It seems to me it is just wishful thinking to believe most people - or just a significant enough mass - will be able to think like this.

Most people are lost in their own thoughts and community. They just can't think global, and certainly don't want to.

They just care about the ones they know - and cronyism is just an artifact. It's the same story again an again - dozens of people dying is the news, but having a deep cut in your little finger is a tragedy.


I feel like I think globally. I didn't get there by living in many places, or "pursuing enlightenment" in any other way; I just lived in the middle of nowhere (not particularly by choice). The internet was my local community. I feel like there are a lot more "global-thinking" people like me (who have no locale), than people who got to be that way like Mr. Sivers did (who have too many).


It made me reflect on how different people are. If someone like Mr. Sivers has found a way for himself to be happy and productive, more power to him. CD Baby alone has done a huge amount for others.


I certainly know people who seem very local - or very global. But I think that it's a false dichotomy to think that there's only those two groups.

For example I'm pretty mixed. I have a lot of local connections and a lot of global ones. I personally feel energised and enthusiastic about both at different times. There have been times when I've been more "local". There have been times when I've been more "global".

In fact I generally get worried when I see statements like this:

One will feel more natural to you. Like your tendency to be an introvert vs extrovert, or conservative vs liberal, these base world-views will shape your preferences for being local-focused or global-focused.

Because - well - they're not true. Some people change. In the long term and the short term. I know folk who've gone left-to-right politically over the years (and vice versa). The introvert/extrovert divide is notoriously context dependent for many people. From my own experience I've been "local" and some points in my live, "global" in others and now very happy getting energy from both.

Not trying to say that any of these groups are better or worse than any other - but there's more than the two extremes. Not everybody stays the same. There isn't a problem with that.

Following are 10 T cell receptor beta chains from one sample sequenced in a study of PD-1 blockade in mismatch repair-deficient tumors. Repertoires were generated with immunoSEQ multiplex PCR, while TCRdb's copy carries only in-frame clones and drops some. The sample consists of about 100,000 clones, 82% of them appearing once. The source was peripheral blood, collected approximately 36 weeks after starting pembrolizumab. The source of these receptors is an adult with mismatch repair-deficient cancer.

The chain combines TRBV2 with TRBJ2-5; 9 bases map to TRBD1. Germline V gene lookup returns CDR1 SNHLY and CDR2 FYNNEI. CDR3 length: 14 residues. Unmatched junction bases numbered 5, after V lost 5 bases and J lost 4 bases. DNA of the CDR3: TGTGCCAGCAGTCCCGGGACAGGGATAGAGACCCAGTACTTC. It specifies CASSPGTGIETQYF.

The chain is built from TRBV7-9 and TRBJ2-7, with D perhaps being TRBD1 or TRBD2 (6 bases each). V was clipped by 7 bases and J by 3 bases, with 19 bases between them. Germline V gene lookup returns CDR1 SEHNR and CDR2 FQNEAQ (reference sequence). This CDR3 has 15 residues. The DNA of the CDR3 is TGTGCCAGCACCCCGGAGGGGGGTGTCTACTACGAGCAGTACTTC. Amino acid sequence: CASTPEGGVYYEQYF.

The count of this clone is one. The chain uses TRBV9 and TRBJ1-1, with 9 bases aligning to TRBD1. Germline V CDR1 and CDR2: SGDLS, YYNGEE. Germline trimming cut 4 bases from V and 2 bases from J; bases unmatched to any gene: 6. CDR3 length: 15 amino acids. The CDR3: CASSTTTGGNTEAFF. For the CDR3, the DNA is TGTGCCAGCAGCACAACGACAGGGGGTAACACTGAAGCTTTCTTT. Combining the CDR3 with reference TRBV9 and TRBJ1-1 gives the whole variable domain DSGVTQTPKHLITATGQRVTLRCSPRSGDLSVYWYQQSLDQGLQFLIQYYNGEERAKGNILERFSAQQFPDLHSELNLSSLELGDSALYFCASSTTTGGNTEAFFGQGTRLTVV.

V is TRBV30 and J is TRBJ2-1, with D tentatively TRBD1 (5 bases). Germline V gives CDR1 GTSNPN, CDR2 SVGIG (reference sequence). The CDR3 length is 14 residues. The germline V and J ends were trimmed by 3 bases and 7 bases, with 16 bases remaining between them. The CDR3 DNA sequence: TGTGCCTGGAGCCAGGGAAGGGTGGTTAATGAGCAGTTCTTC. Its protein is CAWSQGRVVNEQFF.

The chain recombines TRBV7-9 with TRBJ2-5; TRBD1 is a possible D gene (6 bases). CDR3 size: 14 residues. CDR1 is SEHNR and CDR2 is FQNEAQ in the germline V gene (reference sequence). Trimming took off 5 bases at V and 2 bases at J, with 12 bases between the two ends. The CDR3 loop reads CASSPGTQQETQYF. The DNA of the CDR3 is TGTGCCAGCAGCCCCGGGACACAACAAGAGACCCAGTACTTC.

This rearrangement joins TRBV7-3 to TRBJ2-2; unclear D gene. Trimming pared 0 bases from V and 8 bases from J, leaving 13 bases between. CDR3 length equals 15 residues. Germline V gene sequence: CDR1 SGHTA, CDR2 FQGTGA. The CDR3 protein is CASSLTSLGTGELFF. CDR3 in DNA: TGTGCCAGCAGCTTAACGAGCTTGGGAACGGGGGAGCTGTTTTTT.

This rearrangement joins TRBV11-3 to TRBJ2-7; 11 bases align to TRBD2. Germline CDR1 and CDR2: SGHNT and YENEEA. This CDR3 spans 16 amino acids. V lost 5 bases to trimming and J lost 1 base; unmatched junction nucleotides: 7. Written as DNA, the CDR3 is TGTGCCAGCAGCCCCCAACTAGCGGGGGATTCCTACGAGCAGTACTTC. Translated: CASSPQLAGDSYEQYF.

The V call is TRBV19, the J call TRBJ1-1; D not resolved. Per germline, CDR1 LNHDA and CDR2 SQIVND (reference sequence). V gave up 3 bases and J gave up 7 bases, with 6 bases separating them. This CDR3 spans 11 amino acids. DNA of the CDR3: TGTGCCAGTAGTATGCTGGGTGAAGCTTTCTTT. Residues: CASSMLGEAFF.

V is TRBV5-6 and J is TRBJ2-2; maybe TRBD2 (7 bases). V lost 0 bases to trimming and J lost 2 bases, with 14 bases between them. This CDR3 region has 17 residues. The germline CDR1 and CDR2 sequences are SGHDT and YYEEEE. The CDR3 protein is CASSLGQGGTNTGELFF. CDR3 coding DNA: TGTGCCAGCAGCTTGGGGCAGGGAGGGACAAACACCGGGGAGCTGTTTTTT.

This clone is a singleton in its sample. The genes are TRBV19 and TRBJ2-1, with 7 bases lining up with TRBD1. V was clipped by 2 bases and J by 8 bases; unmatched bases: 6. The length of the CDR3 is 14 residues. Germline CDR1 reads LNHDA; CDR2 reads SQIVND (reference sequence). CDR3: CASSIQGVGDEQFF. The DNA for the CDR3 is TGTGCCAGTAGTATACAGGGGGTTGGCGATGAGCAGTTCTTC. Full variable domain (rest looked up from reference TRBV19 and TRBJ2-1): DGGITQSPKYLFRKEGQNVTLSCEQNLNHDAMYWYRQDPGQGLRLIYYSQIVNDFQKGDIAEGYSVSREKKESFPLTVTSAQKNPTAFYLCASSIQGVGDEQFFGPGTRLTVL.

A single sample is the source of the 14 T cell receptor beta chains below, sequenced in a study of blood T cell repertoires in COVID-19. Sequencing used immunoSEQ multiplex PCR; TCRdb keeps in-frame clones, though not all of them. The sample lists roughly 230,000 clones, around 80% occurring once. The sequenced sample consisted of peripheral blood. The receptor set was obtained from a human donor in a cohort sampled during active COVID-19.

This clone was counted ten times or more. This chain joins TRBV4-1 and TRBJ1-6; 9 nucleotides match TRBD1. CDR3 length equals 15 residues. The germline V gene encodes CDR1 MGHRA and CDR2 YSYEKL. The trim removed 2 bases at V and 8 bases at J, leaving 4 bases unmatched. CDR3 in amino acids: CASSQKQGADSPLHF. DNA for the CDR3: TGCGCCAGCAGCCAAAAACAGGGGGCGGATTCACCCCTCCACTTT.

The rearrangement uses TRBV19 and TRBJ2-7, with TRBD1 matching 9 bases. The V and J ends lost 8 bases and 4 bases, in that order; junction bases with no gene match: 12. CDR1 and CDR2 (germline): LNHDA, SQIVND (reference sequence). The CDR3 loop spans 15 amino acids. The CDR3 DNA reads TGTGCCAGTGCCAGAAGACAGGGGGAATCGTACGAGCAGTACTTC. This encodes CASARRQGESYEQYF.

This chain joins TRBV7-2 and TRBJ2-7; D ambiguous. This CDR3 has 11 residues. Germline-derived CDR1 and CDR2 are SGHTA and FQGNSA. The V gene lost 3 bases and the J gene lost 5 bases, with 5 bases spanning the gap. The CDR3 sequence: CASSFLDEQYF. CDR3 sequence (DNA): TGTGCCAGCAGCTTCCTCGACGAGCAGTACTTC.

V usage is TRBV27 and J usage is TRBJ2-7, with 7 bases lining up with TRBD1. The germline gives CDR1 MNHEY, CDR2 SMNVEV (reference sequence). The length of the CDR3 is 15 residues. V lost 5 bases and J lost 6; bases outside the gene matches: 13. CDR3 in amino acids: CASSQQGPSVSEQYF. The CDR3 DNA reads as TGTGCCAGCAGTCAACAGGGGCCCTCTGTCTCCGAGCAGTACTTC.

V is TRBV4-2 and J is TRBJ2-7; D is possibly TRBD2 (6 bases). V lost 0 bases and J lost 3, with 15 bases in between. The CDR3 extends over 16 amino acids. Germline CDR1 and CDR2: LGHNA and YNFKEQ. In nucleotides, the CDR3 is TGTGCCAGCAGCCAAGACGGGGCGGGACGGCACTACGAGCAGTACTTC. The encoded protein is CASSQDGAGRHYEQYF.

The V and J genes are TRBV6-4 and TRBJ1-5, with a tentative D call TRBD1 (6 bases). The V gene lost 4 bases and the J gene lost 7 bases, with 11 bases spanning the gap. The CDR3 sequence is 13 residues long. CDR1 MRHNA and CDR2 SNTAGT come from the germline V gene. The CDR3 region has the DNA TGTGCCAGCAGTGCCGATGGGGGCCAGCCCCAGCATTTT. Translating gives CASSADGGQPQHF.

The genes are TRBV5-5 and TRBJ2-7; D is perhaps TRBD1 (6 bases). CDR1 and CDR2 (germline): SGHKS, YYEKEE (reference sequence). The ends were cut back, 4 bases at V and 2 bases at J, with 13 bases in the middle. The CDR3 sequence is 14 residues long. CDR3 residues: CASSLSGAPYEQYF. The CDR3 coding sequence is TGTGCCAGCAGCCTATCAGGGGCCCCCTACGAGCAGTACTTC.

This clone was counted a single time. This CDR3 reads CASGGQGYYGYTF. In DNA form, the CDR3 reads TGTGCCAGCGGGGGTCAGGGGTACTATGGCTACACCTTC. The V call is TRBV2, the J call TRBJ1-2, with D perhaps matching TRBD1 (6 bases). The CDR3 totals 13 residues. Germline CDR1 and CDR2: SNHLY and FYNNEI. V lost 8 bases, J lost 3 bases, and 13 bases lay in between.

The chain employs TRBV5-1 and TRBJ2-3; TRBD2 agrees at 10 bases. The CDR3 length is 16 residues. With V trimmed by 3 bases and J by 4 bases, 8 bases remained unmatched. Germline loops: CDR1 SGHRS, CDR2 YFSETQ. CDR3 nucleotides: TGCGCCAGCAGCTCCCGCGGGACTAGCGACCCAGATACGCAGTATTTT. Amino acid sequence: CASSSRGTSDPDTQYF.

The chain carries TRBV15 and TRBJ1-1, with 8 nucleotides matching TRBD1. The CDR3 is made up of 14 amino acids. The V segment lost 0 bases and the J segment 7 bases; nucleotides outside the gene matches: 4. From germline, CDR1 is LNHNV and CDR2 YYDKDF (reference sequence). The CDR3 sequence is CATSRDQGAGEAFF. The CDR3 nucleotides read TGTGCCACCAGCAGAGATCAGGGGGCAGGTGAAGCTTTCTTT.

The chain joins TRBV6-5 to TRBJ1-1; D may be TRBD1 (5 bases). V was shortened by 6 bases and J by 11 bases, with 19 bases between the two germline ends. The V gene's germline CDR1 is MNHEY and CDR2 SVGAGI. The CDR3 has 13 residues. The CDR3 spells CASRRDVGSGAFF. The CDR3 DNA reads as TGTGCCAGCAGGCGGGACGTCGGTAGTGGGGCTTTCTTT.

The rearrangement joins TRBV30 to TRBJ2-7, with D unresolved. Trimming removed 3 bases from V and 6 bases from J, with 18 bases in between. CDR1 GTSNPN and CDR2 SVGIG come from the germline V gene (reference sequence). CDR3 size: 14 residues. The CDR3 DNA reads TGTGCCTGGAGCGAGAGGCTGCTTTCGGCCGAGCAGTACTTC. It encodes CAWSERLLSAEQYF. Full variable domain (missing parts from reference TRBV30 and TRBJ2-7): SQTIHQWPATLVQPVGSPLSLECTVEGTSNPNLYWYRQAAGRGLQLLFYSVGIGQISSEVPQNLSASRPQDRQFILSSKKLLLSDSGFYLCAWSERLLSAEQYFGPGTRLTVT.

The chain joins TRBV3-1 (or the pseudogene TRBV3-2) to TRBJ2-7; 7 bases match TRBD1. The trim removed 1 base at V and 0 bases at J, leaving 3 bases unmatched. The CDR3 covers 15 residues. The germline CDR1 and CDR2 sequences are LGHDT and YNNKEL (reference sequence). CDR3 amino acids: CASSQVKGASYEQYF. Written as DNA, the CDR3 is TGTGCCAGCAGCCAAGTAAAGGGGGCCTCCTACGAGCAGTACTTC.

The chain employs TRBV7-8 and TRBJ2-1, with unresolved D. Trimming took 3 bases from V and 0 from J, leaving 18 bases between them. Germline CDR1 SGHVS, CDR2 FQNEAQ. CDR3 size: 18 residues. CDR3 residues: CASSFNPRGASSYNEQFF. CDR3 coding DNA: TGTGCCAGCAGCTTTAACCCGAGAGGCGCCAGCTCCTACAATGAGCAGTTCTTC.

Do what the OP did and try different options. If you don't like it or it doesn't work for you - stop and do something else. But don't just say "I'm local" and set your life course from there on. Things might change. Keep you're eye out for that.


Oh, just as I was moving to Singapore (where Derek now lives).

But Derek has been incredible helpful more than once in my life already. He is an example to follow.


This kinda hit home for me. I live in the city I grew up in yet hardly have any friends here. I work remotely with people around the world and my best friends are thousands of miles away and we meet up any various places around the world.

Definitely feeling the need to strike a balance.


Great article. After having lived most of my life in urban areas, I married a great woman who has a very rural job and we live in an incredibly small town. I'm an introvert and solo entrepreneur, but had found that I thrived via in-person collaboration at a co-working space or via meetups.

What I've been struck by is the difficulty in shifting. Maybe I'm not looking in the right places online, but I've found it difficult to make new friends on the internet, or get the same sense of camaraderie as in-person contact.

Anyone have any advice on how to break the ice and make "internet friends" ?


My mix is that I sell global, but buy local when possible, care for local friendships, talk to neighbors, and I am a member of several clubs. But thats perhaps a common Hanseatic culture.